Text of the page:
For generating PWM signals using PIC microcontroller, we can use the CCP module in it and everything will be easy. However, it can not generate this very low frequency like 50Hz due to some limitations that I will describe here.

Necessary files for this tutorial (Must download):

MPlab X project file (code): https://mega.nz/#!SMpwEDST!VsT6uPJdYpIUbnEuIXLudG...

PIC timer explanation: https://mega.nz/#!PFpj3B7b!gYgsLv7uuxPZ-ul9BU2HMuV...

PIC16F877A datasheet: http://ww1.microchip.com/downloads/en/DeviceDoc/3...

So let's GO!

Step 1: PIC PWM Module and Timers

We will operate this PIC @ 20MHz oscillator. This tutorial is for those who has such very high oscillators which is the standard way of using microcontrollers. However, you can use the straightforward way (CCP as PWM) if you have a very slow oscillator like 32 KHz, because then timer2 can achieve 50 Hz directly without the need of what we will explain here.

PIC MCUs have something called CCP module which is Capture-Compare-PWM module, meaning, you can configure it to work as one of these 3. For the typical application, we always should configure it to be PWM (this is the straightforward way which we must use by default).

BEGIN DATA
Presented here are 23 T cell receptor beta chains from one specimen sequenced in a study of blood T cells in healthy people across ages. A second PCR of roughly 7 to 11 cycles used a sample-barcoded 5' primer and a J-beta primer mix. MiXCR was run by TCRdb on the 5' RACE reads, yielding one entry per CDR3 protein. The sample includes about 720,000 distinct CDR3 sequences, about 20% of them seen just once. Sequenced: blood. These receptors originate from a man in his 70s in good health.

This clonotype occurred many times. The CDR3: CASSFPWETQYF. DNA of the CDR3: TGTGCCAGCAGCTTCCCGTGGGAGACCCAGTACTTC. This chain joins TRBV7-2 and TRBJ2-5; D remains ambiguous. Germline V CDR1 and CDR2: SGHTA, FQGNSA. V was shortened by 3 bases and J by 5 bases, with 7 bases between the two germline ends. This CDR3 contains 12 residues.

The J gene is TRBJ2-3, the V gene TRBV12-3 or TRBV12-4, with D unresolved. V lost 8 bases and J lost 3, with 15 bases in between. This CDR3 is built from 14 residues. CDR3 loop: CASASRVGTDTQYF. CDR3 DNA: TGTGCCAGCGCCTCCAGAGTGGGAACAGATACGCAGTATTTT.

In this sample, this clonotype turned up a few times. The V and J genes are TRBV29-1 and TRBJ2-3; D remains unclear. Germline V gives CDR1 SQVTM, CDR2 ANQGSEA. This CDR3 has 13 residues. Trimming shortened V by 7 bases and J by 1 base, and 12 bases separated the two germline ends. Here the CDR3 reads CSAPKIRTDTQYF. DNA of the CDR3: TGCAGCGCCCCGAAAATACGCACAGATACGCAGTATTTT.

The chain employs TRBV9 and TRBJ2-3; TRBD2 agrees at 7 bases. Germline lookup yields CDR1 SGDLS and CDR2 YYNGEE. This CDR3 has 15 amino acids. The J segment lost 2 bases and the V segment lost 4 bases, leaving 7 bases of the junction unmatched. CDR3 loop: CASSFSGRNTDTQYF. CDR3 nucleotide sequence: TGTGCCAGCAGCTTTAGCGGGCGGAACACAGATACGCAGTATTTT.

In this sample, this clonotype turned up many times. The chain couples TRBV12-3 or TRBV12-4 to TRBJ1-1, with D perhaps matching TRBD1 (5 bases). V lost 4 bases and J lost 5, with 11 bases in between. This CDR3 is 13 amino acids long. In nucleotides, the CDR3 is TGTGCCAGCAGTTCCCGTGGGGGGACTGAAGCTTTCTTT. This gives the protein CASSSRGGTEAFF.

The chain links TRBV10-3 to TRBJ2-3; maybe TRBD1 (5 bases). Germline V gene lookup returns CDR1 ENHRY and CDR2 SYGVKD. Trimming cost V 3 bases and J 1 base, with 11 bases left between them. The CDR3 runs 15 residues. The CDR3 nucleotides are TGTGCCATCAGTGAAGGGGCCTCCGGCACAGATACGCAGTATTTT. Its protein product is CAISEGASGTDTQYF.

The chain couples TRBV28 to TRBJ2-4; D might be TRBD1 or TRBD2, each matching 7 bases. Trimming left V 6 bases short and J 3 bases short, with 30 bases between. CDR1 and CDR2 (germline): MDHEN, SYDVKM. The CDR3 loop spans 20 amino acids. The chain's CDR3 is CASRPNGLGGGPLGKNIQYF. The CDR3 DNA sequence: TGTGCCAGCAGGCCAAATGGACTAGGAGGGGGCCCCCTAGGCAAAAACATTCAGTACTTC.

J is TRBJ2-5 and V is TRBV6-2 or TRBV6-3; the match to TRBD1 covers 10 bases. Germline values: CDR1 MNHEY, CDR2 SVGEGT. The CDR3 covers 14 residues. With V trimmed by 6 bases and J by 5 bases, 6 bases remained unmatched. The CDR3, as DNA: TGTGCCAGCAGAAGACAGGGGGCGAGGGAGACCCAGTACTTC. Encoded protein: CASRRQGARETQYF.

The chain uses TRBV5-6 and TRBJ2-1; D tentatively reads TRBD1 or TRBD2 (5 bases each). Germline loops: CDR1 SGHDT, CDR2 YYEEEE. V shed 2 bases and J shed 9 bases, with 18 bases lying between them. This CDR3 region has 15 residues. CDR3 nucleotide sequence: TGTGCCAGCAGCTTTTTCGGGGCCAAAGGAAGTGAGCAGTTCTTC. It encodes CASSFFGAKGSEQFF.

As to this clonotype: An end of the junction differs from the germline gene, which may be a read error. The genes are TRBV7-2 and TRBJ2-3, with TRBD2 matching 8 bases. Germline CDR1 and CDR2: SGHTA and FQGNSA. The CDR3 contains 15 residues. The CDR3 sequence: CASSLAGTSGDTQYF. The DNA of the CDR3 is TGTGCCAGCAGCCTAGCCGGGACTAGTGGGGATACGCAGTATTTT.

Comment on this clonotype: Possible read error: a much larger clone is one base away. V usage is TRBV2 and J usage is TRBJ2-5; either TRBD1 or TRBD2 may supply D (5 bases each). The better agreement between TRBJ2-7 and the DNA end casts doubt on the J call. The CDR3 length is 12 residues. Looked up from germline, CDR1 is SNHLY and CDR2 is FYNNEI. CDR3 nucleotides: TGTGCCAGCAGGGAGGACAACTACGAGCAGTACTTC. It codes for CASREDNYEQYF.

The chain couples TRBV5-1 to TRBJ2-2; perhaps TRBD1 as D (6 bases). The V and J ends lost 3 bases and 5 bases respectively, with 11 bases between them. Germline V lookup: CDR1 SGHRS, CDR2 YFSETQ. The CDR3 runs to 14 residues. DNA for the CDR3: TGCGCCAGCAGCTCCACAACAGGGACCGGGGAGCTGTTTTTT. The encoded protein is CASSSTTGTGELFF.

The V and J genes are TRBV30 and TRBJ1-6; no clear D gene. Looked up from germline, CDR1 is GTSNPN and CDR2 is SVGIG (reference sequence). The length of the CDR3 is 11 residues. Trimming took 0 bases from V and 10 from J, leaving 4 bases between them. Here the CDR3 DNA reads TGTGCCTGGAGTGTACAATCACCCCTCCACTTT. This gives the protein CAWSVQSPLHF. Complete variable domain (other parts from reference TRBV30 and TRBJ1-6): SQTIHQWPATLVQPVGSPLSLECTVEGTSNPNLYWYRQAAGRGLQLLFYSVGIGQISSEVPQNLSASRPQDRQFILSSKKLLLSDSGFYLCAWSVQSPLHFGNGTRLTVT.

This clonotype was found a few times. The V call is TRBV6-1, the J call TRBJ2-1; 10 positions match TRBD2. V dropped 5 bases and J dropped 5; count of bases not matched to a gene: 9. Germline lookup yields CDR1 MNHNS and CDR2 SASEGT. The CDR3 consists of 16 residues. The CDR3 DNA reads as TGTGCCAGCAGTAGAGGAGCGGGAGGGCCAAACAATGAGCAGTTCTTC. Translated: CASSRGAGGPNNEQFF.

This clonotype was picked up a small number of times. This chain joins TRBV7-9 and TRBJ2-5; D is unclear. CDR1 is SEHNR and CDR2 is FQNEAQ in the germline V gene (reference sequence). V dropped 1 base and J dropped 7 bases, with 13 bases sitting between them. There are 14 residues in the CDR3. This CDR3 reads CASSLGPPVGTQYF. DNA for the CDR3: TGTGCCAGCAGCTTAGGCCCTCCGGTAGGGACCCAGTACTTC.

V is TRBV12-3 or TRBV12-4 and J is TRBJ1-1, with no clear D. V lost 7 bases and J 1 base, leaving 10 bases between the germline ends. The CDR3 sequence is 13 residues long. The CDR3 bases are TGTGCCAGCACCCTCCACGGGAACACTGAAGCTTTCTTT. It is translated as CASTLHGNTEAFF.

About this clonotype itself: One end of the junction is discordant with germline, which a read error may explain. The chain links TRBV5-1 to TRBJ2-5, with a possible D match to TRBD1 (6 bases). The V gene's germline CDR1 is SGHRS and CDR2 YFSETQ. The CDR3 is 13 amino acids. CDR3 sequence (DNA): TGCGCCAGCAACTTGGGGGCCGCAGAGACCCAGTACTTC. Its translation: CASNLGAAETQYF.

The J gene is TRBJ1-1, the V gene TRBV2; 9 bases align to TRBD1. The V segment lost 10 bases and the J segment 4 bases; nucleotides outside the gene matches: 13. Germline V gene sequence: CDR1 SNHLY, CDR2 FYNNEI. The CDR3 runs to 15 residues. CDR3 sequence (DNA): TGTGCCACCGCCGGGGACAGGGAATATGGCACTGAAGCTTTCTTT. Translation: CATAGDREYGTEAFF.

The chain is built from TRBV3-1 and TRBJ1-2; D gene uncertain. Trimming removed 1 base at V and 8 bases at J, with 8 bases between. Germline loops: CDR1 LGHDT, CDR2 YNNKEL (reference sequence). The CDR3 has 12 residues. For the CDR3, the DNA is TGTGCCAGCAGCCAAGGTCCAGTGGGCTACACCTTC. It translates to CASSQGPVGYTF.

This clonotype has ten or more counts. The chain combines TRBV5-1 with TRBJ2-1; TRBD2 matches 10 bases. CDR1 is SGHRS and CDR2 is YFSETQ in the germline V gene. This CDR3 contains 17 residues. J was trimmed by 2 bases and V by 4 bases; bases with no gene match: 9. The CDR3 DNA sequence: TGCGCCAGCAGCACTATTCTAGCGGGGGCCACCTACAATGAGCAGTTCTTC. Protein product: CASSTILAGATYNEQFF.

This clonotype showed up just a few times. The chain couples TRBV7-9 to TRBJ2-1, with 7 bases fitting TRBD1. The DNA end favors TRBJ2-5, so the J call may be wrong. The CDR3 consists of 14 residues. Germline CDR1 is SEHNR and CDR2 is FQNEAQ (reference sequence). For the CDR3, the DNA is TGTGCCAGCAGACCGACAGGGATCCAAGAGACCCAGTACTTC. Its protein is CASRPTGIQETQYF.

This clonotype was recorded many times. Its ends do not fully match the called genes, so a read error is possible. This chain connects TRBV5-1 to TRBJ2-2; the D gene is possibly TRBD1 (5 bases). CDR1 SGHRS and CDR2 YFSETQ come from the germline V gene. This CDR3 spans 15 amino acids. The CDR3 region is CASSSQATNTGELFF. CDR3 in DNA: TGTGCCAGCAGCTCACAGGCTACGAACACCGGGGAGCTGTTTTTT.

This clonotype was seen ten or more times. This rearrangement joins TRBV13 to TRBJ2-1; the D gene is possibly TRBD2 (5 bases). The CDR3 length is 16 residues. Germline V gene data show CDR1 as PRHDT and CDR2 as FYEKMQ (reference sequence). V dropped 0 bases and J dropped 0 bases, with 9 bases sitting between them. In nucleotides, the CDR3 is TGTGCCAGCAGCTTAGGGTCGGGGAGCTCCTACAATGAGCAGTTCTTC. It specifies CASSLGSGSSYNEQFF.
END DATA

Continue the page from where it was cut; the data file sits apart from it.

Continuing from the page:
When it is configured as PWM, it uses Timer2 as a timing module in order to calculate its Ton and Toff. So how can we determine all necessary values to achieve our own required frequency?

Timer equations:

[1] F_timer = F_crystal / (4 * prescaler * resolution)

[2] Period_timer = 1 / F_timer

[3] N = (t * F_crystal) / (4 * prescaler)

Equation 1 calculates timer frequency. We will use it to determine the lowest possible frequency that the timer can produce. If it is less than 50Hz, then we can generate 50Hz or we will find another way.

Equation 2 is obvious, which is the period of that frequency.

Equation 3 is the number of "ticks" that the timer will tick until it reaches the time "t" that we want, according to the settings we specified like prescaler and crystal frequency.

CCP1 module when operated as PWM uses timer2, and this timer2 is an 8-bit timer. Meaning, its resolution is 2^8=256. It offers prescaler values up to 16 and this prescaler is a feature in timers that allows them to divide input frequency fed into them in order to achieve lower frequencies.